Sustainability and the Hospitality Sector: The Case for Pillows

By Jennifer Moon

As hotels continue to expand their sustainability practices, numerous sustainability products have entered the market.  Many have been embraced by the hospitality industry over the years, such as ozone laundry machines, eco-key cards for guestrooms and bath/tissue products made from bagasse (a byproduct of sugarcane).  More are on the way. Successful products will deliver both cost savings and increased sustainability for hotels in the long run.

The Pillow-Vac® machine from Harris Pillow Supply is such a product. It allows hotels to renovate rather than replace pillows, at significant savings in cost and environmental impact.  Already hotels  like the Hilton Concord hotel in San Francisco and the Broadmoor Hotel in Colorado Springs have taken to this product.   I wanted to see how the Pillow-Vac® would fair based on factors in New York City union hotels.

Based on my own research into how often pillows get changed out for NY hotels, I was able to calculate a realistic ROI & payback period between small to large scale hotels.  The price of the pillow was set at $23.00, based on competitive vendor rates at wholesale value.  The number of pillows that need to be replaced per year was estimated based on the sample I took from my own workplace at the InterContinental New York Barclay.  Given those assumptions, mid to larger scale hotels would benefit most from investing in a pillow renovation product.  Your payback period could potentially range from 1.5-3 years with an ROI ranging between 33%-66%.

There are always other factors beyond the cost benefit calculation that should be taken into consideration, especially for hospitality operations.

Operational Factors

It is not easy to pinpoint how soon pillow renovations occur in a hotel.  The typical system in place to change out pillows is simply on an as-needed basis.   For instance at my current workplace, the InterContinental New York Barclay, we replaced roughly 108 pillows in 2011.  But, only 72 pillows were feather-based, the rest were foam.  Our estimated costs for purchasing new feather pillows came out to $1220.  With PillowVac® we would have realized a savings of roughly $503 in 2011.  If we were to assume that we change out less than 100 pillows annually, then our payback period would extend as long as 5 years.  Operationally, this would not be ideal for our use.  However, there are other circumstances where the PillowVac® would be most useful and should be considered for purchase by a property of our size and use—room renovations.  Renovations occur every 7 or so years. If hotels are able to budget for this type of investment during the year the renovation is planned, than the savings can be realized much sooner and would reflect closer to the numbers calculated in the original cost-benefit analysis.

Externalities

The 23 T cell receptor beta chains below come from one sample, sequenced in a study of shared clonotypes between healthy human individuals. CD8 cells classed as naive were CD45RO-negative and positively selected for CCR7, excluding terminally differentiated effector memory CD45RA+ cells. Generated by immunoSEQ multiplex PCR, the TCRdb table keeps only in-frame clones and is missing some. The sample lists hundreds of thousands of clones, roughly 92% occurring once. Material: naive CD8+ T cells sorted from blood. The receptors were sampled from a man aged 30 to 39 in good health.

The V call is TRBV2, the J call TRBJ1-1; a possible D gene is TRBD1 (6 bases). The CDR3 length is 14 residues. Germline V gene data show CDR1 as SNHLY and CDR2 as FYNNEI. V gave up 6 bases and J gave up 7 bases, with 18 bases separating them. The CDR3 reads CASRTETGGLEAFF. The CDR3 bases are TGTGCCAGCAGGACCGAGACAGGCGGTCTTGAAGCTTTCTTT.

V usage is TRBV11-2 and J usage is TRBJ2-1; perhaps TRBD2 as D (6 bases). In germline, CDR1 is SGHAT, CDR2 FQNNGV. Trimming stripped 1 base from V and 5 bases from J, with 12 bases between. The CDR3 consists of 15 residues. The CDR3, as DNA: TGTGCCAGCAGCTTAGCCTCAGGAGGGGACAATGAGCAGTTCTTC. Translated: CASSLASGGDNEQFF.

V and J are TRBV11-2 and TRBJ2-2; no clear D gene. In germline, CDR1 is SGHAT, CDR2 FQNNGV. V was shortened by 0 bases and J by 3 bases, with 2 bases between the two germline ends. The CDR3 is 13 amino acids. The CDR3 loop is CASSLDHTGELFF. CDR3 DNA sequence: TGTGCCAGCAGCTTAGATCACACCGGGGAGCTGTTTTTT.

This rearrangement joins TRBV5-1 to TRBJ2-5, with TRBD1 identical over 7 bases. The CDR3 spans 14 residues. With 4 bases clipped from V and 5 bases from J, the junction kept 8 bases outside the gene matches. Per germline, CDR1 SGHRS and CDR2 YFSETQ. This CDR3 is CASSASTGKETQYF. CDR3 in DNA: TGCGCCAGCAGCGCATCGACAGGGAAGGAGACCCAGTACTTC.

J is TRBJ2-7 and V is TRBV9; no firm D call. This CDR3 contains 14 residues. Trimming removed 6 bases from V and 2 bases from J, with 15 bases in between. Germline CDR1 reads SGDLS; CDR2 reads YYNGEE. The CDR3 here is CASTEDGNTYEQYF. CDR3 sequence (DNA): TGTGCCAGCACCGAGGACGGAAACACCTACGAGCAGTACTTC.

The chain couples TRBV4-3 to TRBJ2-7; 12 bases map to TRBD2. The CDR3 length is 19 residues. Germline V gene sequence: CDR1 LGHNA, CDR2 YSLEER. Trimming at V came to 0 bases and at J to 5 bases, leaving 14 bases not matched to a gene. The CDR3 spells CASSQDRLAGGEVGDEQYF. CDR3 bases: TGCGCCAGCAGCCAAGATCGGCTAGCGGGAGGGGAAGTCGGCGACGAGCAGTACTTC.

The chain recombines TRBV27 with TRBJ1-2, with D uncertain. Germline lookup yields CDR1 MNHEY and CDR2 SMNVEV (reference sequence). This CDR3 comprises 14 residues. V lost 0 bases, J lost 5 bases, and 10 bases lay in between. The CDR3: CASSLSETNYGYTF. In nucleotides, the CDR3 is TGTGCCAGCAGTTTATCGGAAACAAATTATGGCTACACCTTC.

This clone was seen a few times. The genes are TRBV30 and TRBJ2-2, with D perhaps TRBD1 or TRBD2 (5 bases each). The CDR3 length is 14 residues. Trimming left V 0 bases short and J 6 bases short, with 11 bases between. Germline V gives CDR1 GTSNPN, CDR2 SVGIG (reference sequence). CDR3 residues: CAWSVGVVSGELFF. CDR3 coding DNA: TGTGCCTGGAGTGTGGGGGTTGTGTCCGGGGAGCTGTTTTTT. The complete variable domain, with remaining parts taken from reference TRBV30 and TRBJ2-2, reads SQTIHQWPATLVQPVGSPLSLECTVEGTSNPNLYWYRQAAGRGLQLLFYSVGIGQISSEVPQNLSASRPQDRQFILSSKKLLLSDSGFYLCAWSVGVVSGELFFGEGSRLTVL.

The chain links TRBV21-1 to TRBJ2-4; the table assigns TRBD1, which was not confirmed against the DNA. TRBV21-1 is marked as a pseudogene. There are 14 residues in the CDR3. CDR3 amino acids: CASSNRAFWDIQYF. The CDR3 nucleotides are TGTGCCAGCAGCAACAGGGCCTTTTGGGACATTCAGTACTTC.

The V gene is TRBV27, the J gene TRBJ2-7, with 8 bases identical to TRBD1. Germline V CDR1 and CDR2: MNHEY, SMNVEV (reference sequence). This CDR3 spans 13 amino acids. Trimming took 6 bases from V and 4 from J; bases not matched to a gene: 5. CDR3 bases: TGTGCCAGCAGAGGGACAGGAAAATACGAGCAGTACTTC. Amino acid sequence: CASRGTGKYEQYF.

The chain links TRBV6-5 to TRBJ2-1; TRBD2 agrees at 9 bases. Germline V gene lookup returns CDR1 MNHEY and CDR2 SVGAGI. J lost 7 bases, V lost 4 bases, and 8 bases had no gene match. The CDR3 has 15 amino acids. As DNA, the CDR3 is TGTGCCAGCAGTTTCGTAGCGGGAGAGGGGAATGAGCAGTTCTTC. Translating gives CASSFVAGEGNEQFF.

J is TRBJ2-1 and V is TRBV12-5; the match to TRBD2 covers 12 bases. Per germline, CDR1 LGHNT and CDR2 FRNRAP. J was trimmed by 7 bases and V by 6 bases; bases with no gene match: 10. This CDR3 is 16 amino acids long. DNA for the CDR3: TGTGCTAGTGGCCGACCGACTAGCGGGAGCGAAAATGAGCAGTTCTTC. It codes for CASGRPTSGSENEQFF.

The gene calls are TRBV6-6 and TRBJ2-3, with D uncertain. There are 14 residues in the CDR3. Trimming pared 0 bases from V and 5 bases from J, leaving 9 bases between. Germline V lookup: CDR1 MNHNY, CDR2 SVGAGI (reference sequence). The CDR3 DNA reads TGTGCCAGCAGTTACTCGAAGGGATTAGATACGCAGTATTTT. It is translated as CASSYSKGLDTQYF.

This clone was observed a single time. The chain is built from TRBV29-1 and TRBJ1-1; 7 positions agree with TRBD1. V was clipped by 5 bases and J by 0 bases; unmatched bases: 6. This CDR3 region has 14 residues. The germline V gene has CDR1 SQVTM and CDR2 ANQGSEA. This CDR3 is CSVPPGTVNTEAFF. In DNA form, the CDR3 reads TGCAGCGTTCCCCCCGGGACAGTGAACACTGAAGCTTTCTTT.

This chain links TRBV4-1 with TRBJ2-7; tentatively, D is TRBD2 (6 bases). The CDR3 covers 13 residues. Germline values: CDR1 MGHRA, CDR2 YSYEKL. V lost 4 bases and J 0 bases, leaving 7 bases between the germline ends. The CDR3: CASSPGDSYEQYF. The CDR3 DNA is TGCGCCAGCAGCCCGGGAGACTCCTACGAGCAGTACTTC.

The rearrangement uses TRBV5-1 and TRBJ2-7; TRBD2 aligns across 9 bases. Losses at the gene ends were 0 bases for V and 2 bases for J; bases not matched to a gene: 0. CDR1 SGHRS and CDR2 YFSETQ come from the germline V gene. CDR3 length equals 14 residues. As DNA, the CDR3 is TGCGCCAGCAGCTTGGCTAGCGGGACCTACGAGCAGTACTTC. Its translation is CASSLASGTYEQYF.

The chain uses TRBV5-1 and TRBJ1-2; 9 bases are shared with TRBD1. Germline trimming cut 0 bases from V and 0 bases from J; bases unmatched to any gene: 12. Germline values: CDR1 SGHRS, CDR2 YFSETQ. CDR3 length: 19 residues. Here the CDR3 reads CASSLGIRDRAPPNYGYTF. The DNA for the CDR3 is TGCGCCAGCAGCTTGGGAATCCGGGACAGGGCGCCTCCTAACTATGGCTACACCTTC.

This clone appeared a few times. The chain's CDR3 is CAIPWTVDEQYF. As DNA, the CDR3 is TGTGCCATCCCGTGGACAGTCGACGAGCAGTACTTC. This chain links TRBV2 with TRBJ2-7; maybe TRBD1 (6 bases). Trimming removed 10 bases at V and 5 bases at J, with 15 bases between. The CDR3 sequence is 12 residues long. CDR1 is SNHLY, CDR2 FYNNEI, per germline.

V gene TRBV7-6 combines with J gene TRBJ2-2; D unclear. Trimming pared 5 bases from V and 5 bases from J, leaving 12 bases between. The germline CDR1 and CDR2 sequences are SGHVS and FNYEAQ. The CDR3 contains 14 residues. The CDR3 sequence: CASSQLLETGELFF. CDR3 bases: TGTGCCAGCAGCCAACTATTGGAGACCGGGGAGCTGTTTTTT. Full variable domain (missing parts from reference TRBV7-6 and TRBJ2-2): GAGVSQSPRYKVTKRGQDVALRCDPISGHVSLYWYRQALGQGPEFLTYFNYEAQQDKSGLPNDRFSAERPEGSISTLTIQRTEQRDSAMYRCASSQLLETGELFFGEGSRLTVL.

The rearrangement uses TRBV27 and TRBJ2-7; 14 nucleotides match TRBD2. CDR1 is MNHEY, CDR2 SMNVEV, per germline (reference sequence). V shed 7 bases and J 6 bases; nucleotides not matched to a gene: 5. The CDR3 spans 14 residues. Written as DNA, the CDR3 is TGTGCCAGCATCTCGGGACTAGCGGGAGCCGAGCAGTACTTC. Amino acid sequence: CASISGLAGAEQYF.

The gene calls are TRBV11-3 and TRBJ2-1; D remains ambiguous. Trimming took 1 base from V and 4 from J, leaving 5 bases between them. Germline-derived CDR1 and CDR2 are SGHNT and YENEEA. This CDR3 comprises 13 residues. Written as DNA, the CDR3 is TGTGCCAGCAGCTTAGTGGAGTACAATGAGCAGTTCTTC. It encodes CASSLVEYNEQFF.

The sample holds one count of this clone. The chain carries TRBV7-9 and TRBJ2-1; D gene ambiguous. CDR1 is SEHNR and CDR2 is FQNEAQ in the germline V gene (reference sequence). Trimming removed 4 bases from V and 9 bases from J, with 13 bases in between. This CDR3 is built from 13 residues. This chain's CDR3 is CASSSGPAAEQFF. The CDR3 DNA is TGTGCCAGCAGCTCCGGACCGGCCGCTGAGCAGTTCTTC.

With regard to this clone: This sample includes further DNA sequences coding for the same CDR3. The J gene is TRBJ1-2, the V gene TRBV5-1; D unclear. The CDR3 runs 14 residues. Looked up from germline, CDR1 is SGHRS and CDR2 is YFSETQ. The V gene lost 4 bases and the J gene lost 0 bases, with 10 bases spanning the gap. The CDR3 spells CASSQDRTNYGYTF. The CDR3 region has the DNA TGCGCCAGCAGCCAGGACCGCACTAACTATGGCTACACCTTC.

This is where New York City hotels differ from many other hotel markets.  If pillow renovations now get incorporated as a standard operating procedure (SOP) then a new system gets established within the duties of the housekeeping department.   Management has to consider the possibility that this could change union labor clauses to an employee’s job description; potentially slowing down the process of being able to renovate pillows.  Some questions to consider—Who will operate this machine?  Will the duties fall onto a union or non-union staff member?  How many people will learn how to operate this machine?    These are the factors to consider that will determine if your investment will be successfully implemented and integrated into your operation.  Considering the externalities will also help you determine if this is the right investment to make.  Every hotel is unique and has very different operating climates.  If you have a team that’s very sensitive to change, then introducing a new technology can be perceived negatively so should be approached with much more caution.  Knowing the heart of your operation can alleviate these potential roadblocks.   Holding conversations with staff and management beforehand is a great method to  prepare, engage and encourage departments for change.  This type of additional planning can ensure a more successful launch of an investment.

Conclusion

The environmental benefits of reducing our waste sent to landfills make for a great case to invest in products like the PillowVac®.  At the same time, we have to make sure that when we invest in new products it will make sense for our operation. Considering carefully how you will implement a new approach like this from start to finish.  For hotels, walking through the logistics of implementation can ensure you achieve the return on investment you expect.


Jennifer Moon is currently pursuing a M.S. of Sustainability Management at Columbia University and holds a B.S. in Hotel Administration from Cornell University.  She is currently the Sustainability Management intern at the InterContinental New York Barclay hotel.

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